Migration: A compulsion, not a choice

Written by Santosh Koshy Joy

Tuesday dawned with the harrowing news of fifteen migrant labourers, from Banswara in Rajasthan, sleeping by the roadside in Gujarat’s Surat district, mowed down by a speeding truck. The tragedy which happened near the Kosamba village, around 60 km from Surat, was apparently due to the driver losing control over the vehicle after hitting a sugarcane-laden tractor.

There is more to this tragic event than what meets the eye. It is a wakeup call to understand the plight of the victims and their ilk. It is time to understand the misfortune faced by lakhs of migrant labourers who seasonally flock the towns of Gujarat from southern Rajasthan in search of livelihood. The real story here is the narrative of criminal inequality of social groups with historically deprived positions finding themselves in extremely disadvantageous spots even after seven decades of independence.

A study by Aajeevika Bureau, a non-profit entity working with the migrant labourers, estimates more than 4,00,000 migrant labourers from tribal-dominated southern Rajasthan districts reach Gujarat every year in search of livelihood and work under severe wage differentials and unequal access to basic human amenities.

The Scheduled Tribe population along with the Dalits falls in the bottom-most rung among all the diverse labour population in the urban centres of the country as per the report on Conditions of Work and Promotion of Livelihoods in the Unorganised Sector brought out by the National Commission for Enterprises in the Unorganised Sector in 2007. The agrarian situation in southern Rajasthan makes the situation more worse for the labourers from this region with many cases of bonded and child labour reported in the past. The form of bonded labour is more nuanced with the labour supply linked to a workforce provider in the source areas who pay money in advance to the family in lieu of the wages. The requirement for money often necessitated due to farming needs or for the medical treatment of a senior member in the family, who most probably would have been a migrant labourer himself.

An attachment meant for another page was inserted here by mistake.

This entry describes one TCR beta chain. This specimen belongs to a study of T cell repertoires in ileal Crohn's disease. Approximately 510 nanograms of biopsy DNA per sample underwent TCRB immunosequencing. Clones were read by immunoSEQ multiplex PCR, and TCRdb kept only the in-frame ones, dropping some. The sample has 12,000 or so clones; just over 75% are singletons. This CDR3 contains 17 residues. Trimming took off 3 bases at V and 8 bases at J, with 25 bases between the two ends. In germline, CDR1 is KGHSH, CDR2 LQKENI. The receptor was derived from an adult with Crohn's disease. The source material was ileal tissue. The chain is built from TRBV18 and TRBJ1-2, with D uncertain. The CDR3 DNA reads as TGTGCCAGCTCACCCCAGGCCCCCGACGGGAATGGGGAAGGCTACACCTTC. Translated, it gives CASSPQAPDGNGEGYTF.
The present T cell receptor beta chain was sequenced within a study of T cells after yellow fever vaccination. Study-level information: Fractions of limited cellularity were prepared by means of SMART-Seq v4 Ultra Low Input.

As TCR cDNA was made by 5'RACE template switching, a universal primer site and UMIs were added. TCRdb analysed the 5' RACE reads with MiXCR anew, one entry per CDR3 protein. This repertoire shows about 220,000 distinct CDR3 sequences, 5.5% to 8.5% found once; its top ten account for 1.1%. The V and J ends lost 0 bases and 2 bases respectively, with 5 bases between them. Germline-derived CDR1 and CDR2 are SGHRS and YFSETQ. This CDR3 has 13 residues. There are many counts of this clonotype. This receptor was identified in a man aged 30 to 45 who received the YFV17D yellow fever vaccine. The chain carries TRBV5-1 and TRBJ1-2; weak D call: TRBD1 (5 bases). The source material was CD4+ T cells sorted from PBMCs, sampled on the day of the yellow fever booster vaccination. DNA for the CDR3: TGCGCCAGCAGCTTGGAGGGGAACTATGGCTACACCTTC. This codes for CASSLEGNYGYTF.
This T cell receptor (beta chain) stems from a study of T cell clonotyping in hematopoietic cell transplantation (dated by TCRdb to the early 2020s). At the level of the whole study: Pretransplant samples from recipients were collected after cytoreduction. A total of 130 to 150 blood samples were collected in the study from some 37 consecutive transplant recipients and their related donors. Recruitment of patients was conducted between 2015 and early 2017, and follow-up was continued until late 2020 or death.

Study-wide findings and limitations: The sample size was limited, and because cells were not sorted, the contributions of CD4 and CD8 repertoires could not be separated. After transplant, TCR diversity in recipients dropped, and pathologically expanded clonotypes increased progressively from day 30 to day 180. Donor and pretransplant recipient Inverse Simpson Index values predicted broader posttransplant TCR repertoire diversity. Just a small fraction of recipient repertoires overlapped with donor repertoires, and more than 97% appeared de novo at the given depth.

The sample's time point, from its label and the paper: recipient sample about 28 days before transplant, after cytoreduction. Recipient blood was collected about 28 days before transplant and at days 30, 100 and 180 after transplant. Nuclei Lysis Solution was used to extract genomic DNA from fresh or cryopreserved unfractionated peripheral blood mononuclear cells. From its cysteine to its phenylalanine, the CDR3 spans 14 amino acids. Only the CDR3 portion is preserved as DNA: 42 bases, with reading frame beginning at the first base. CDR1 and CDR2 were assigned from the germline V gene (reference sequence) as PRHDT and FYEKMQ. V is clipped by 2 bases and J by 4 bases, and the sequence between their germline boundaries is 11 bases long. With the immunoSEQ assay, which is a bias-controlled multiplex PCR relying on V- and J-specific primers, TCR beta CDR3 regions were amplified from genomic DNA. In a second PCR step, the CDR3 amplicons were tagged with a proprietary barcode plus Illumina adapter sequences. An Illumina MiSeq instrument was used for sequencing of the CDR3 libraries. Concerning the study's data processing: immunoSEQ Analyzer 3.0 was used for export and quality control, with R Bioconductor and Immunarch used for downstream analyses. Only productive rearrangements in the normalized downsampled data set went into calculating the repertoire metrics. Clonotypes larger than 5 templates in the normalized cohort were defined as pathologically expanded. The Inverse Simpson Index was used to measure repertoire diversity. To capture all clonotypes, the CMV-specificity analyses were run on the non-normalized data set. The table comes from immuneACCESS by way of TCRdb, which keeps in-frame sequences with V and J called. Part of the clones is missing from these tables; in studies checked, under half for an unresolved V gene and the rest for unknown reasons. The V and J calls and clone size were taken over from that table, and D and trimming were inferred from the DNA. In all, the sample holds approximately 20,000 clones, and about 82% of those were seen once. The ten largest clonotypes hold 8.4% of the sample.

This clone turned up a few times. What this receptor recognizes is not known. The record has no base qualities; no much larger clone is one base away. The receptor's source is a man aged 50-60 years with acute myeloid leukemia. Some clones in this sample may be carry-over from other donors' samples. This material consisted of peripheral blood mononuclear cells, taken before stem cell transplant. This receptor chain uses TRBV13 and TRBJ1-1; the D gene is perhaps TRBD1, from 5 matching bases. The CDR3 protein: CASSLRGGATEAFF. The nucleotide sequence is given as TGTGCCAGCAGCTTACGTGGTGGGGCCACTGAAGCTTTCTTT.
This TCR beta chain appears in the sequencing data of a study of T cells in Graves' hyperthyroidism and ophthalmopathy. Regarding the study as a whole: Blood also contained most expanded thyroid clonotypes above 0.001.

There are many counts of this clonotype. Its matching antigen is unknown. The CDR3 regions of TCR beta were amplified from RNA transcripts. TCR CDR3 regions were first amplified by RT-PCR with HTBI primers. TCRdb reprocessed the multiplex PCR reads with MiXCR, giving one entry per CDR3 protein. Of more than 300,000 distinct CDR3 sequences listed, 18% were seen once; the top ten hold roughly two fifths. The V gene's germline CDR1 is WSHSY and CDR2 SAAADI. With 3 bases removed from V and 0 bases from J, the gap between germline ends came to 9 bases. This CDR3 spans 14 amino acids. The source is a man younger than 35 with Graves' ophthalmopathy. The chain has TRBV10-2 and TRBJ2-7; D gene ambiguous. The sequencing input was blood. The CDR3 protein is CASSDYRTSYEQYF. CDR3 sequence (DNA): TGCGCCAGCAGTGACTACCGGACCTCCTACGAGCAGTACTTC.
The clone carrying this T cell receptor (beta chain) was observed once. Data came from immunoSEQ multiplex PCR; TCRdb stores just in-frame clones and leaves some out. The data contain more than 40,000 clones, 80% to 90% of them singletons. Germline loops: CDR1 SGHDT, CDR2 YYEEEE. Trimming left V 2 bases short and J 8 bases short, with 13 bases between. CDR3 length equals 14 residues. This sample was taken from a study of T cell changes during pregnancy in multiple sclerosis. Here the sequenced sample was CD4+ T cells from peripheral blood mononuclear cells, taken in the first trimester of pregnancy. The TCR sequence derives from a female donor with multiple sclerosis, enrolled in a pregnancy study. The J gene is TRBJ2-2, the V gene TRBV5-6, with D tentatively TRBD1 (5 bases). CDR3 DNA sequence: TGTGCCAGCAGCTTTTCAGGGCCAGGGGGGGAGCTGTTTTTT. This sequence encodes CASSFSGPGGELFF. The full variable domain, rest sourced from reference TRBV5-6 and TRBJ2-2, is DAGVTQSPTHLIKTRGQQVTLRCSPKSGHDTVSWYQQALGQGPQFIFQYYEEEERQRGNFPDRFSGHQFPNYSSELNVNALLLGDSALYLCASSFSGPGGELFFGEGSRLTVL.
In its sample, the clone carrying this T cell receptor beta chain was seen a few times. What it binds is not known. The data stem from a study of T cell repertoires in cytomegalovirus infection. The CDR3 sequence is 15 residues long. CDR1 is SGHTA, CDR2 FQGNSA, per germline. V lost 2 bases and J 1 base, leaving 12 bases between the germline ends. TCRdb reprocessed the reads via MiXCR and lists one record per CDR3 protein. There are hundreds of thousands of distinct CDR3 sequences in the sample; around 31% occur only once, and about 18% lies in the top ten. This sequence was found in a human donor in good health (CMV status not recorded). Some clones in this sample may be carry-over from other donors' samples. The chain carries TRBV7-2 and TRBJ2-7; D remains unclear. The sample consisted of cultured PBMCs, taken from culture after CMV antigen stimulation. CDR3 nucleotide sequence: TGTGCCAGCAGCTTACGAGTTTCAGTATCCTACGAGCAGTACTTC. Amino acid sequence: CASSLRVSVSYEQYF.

The vicious cycle of intergenerational transfer of debt along with the historic impoverished condition of the tribal community of south Rajasthan has found little or no tangible solution from the policy makers. Even if there has been any effort, it has found only mentions in the budget speeches of successive governments and in official schemes often not percolating to the real beneficiary.

The worrisome aspect for the government and for every sensible citizen must be something more. With time, even after intervention through MGNREGA, the nature of the labour market segmentation of the region remains social identity-based. This also leads to inequality of wages and working conditions.

The recent Code of Wages passed in August 2009 will have more severe consequences for the lives of lakhs of migrant labourers from southern Rajasthan working in Gujarat. The Act claims to consolidate and codify the four major wage-related legislation of the Minimum Wages, Payment of Wages, Equal Remuneration and Payment of Bonus on the pretext of simplifying them for compliance and coverage.

Lack of focus of policymakers irrespective of governments on internal migration was at play with ample glare after the announcement of lockdown in India in March last year. Migration as a form of livelihood has been more a story of compulsion rather a monetary choice for the labourers of south Rajasthan. However, the impact of the meagre remittances received by the families in poor villages back home has often been a strong incentive for the younger lot to abandon schools and take the bus to Gujarat. The region is covered under the Tribal Sub Plan (TSP) area in Union Budgeting for special financial and scheme privileges. The TSP mode which has been diluted substantially after the winding up of the Plan Budgeting further clouds the possibility of any improvement in the lives of people in the region. While labour migration continues unabated, there seems little chance for the Adivasi communities of south Rajasthan to migrate out of poverty in near future.

(The writer is a freelance journalist)

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